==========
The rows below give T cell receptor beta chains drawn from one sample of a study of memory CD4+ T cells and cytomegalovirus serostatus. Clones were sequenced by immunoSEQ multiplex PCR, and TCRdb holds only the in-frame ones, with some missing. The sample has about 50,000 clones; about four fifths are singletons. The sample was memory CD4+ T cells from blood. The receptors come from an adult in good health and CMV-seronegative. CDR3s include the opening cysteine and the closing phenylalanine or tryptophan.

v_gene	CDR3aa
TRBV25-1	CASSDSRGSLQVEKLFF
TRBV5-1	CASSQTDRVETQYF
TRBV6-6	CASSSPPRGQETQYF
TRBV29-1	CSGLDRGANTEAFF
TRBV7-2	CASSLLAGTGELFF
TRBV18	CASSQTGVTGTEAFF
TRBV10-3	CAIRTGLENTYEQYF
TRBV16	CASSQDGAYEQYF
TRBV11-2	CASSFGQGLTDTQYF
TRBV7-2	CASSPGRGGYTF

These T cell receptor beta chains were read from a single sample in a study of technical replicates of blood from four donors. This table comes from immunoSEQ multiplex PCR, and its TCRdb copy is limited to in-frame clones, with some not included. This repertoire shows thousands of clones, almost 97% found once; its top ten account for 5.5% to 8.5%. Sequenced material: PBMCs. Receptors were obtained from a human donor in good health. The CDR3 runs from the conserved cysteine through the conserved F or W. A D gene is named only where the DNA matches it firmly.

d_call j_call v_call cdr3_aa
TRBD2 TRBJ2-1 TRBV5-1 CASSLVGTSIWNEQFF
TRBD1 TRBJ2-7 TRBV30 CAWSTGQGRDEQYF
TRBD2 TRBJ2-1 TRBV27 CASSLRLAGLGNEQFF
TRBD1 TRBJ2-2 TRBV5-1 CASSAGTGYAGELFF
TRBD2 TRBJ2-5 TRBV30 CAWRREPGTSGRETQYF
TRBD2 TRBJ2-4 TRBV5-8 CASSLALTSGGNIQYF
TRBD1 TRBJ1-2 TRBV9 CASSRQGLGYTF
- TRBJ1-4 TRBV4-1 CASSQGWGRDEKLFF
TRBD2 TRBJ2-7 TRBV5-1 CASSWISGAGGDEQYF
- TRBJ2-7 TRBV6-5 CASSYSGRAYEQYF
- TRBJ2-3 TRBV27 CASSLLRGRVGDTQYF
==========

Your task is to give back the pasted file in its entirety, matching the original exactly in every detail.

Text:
The rows below give T cell receptor beta chains drawn from one sample of a study of memory CD4+ T cells and cytomegalovirus serostatus. Clones were sequenced by immunoSEQ multiplex PCR, and TCRdb holds only the in-frame ones, with some missing. The sample has about 50,000 clones; about four fifths are singletons. The sample was memory CD4+ T cells from blood. The receptors come from an adult in good health and CMV-seronegative. CDR3s include the opening cysteine and the closing phenylalanine or tryptophan.

v_gene	CDR3aa
TRBV25-1	CASSDSRGSLQVEKLFF
TRBV5-1	CASSQTDRVETQYF
TRBV6-6	CASSSPPRGQETQYF
TRBV29-1	CSGLDRGANTEAFF
TRBV7-2	CASSLLAGTGELFF
TRBV18	CASSQTGVTGTEAFF
TRBV10-3	CAIRTGLENTYEQYF
TRBV16	CASSQDGAYEQYF
TRBV11-2	CASSFGQGLTDTQYF
TRBV7-2	CASSPGRGGYTF

These T cell receptor beta chains were read from a single sample in a study of technical replicates of blood from four donors. This table comes from immunoSEQ multiplex PCR, and its TCRdb copy is limited to in-frame clones, with some not included. This repertoire shows thousands of clones, almost 97% found once; its top ten account for 5.5% to 8.5%. Sequenced material: PBMCs. Receptors were obtained from a human donor in good health. The CDR3 runs from the conserved cysteine through the conserved F or W. A D gene is named only where the DNA matches it firmly.

d_call j_call v_call cdr3_aa
TRBD2 TRBJ2-1 TRBV5-1 CASSLVGTSIWNEQFF
TRBD1 TRBJ2-7 TRBV30 CAWSTGQGRDEQYF
TRBD2 TRBJ2-1 TRBV27 CASSLRLAGLGNEQFF
TRBD1 TRBJ2-2 TRBV5-1 CASSAGTGYAGELFF
TRBD2 TRBJ2-5 TRBV30 CAWRREPGTSGRETQYF
TRBD2 TRBJ2-4 TRBV5-8 CASSLALTSGGNIQYF
TRBD1 TRBJ1-2 TRBV9 CASSRQGLGYTF
- TRBJ1-4 TRBV4-1 CASSQGWGRDEKLFF
TRBD2 TRBJ2-7 TRBV5-1 CASSWISGAGGDEQYF
- TRBJ2-7 TRBV6-5 CASSYSGRAYEQYF
- TRBJ2-3 TRBV27 CASSLLRGRVGDTQYF